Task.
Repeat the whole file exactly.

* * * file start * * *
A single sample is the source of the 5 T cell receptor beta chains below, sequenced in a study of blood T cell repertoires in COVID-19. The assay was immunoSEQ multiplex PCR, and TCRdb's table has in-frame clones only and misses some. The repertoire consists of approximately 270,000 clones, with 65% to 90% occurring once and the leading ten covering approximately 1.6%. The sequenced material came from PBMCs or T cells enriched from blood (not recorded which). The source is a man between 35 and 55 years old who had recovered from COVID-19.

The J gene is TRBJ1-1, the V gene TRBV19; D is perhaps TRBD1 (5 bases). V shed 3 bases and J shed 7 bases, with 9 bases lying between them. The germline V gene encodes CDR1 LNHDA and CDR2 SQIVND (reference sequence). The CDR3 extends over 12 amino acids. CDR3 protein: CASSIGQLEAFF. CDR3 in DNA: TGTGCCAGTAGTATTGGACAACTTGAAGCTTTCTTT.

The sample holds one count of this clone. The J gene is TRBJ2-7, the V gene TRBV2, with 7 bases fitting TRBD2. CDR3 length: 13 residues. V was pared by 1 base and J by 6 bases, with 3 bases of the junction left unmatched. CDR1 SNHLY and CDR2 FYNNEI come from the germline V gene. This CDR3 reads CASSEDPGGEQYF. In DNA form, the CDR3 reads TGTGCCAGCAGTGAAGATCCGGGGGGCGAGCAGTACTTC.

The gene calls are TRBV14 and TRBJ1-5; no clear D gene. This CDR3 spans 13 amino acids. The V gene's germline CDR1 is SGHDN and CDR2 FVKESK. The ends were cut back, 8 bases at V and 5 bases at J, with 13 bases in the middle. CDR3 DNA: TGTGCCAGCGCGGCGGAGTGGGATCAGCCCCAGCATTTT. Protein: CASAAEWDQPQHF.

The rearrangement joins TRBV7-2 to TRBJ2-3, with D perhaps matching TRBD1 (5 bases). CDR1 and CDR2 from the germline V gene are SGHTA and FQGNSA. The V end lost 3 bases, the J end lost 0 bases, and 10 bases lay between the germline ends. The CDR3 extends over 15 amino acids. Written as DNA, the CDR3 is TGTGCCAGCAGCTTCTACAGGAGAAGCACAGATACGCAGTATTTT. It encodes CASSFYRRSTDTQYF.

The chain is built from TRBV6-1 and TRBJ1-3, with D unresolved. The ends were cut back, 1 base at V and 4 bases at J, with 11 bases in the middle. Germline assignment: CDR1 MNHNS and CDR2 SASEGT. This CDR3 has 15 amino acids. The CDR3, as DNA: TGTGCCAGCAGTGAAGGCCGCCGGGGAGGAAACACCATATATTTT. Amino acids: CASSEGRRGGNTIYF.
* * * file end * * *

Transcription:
A single sample is the source of the 5 T cell receptor beta chains below, sequenced in a study of blood T cell repertoires in COVID-19. The assay was immunoSEQ multiplex PCR, and TCRdb's table has in-frame clones only and misses some. The repertoire consists of approximately 270,000 clones, with 65% to 90% occurring once and the leading ten covering approximately 1.6%. The sequenced material came from PBMCs or T cells enriched from blood (not recorded which). The source is a man between 35 and 55 years old who had recovered from COVID-19.

The J gene is TRBJ1-1, the V gene TRBV19; D is perhaps TRBD1 (5 bases). V shed 3 bases and J shed 7 bases, with 9 bases lying between them. The germline V gene encodes CDR1 LNHDA and CDR2 SQIVND (reference sequence). The CDR3 extends over 12 amino acids. CDR3 protein: CASSIGQLEAFF. CDR3 in DNA: TGTGCCAGTAGTATTGGACAACTTGAAGCTTTCTTT.

The sample holds one count of this clone. The J gene is TRBJ2-7, the V gene TRBV2, with 7 bases fitting TRBD2. CDR3 length: 13 residues. V was pared by 1 base and J by 6 bases, with 3 bases of the junction left unmatched. CDR1 SNHLY and CDR2 FYNNEI come from the germline V gene. This CDR3 reads CASSEDPGGEQYF. In DNA form, the CDR3 reads TGTGCCAGCAGTGAAGATCCGGGGGGCGAGCAGTACTTC.

The gene calls are TRBV14 and TRBJ1-5; no clear D gene. This CDR3 spans 13 amino acids. The V gene's germline CDR1 is SGHDN and CDR2 FVKESK. The ends were cut back, 8 bases at V and 5 bases at J, with 13 bases in the middle. CDR3 DNA: TGTGCCAGCGCGGCGGAGTGGGATCAGCCCCAGCATTTT. Protein: CASAAEWDQPQHF.

The rearrangement joins TRBV7-2 to TRBJ2-3, with D perhaps matching TRBD1 (5 bases). CDR1 and CDR2 from the germline V gene are SGHTA and FQGNSA. The V end lost 3 bases, the J end lost 0 bases, and 10 bases lay between the germline ends. The CDR3 extends over 15 amino acids. Written as DNA, the CDR3 is TGTGCCAGCAGCTTCTACAGGAGAAGCACAGATACGCAGTATTTT. It encodes CASSFYRRSTDTQYF.

The chain is built from TRBV6-1 and TRBJ1-3, with D unresolved. The ends were cut back, 1 base at V and 4 bases at J, with 11 bases in the middle. Germline assignment: CDR1 MNHNS and CDR2 SASEGT. This CDR3 has 15 amino acids. The CDR3, as DNA: TGTGCCAGCAGTGAAGGCCGCCGGGGAGGAAACACCATATATTTT. Amino acids: CASSEGRRGGNTIYF.